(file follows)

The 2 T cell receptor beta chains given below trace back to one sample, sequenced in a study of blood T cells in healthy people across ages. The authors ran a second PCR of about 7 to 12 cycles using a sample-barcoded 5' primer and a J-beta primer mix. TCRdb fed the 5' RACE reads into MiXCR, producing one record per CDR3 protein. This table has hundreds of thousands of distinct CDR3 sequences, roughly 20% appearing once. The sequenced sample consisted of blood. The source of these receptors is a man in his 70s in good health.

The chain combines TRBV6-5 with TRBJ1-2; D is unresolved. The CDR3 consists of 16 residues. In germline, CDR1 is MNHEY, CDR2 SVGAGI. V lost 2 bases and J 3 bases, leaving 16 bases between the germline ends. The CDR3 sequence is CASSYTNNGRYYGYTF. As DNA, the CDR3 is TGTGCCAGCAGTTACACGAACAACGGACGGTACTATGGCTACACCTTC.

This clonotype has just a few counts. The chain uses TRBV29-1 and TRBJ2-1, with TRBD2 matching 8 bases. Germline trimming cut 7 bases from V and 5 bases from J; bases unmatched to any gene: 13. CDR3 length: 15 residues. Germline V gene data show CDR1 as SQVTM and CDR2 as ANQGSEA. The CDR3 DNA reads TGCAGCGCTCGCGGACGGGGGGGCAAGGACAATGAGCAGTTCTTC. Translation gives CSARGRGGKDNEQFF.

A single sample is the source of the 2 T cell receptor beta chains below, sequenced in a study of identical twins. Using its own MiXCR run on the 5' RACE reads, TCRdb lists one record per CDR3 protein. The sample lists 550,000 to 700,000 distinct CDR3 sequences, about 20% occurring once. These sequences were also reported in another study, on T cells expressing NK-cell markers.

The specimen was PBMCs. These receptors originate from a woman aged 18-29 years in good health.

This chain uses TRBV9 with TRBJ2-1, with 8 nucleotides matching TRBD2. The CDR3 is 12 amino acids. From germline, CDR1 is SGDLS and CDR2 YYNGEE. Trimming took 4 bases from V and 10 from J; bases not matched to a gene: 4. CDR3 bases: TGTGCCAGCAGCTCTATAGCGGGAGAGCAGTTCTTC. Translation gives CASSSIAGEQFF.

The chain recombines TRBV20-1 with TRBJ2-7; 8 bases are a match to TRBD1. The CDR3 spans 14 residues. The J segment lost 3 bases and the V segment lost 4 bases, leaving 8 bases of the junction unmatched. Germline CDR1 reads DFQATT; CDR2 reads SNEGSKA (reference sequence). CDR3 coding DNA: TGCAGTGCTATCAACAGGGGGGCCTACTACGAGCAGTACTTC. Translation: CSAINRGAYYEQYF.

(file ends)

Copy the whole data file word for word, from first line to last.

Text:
The 2 T cell receptor beta chains given below trace back to one sample, sequenced in a study of blood T cells in healthy people across ages. The authors ran a second PCR of about 7 to 12 cycles using a sample-barcoded 5' primer and a J-beta primer mix. TCRdb fed the 5' RACE reads into MiXCR, producing one record per CDR3 protein. This table has hundreds of thousands of distinct CDR3 sequences, roughly 20% appearing once. The sequenced sample consisted of blood. The source of these receptors is a man in his 70s in good health.

The chain combines TRBV6-5 with TRBJ1-2; D is unresolved. The CDR3 consists of 16 residues. In germline, CDR1 is MNHEY, CDR2 SVGAGI. V lost 2 bases and J 3 bases, leaving 16 bases between the germline ends. The CDR3 sequence is CASSYTNNGRYYGYTF. As DNA, the CDR3 is TGTGCCAGCAGTTACACGAACAACGGACGGTACTATGGCTACACCTTC.

This clonotype has just a few counts. The chain uses TRBV29-1 and TRBJ2-1, with TRBD2 matching 8 bases. Germline trimming cut 7 bases from V and 5 bases from J; bases unmatched to any gene: 13. CDR3 length: 15 residues. Germline V gene data show CDR1 as SQVTM and CDR2 as ANQGSEA. The CDR3 DNA reads TGCAGCGCTCGCGGACGGGGGGGCAAGGACAATGAGCAGTTCTTC. Translation gives CSARGRGGKDNEQFF.

A single sample is the source of the 2 T cell receptor beta chains below, sequenced in a study of identical twins. Using its own MiXCR run on the 5' RACE reads, TCRdb lists one record per CDR3 protein. The sample lists 550,000 to 700,000 distinct CDR3 sequences, about 20% occurring once. These sequences were also reported in another study, on T cells expressing NK-cell markers.

The specimen was PBMCs. These receptors originate from a woman aged 18-29 years in good health.

This chain uses TRBV9 with TRBJ2-1, with 8 nucleotides matching TRBD2. The CDR3 is 12 amino acids. From germline, CDR1 is SGDLS and CDR2 YYNGEE. Trimming took 4 bases from V and 10 from J; bases not matched to a gene: 4. CDR3 bases: TGTGCCAGCAGCTCTATAGCGGGAGAGCAGTTCTTC. Translation gives CASSSIAGEQFF.

The chain recombines TRBV20-1 with TRBJ2-7; 8 bases are a match to TRBD1. The CDR3 spans 14 residues. The J segment lost 3 bases and the V segment lost 4 bases, leaving 8 bases of the junction unmatched. Germline CDR1 reads DFQATT; CDR2 reads SNEGSKA (reference sequence). CDR3 coding DNA: TGCAGTGCTATCAACAGGGGGGCCTACTACGAGCAGTACTTC. Translation: CSAINRGAYYEQYF.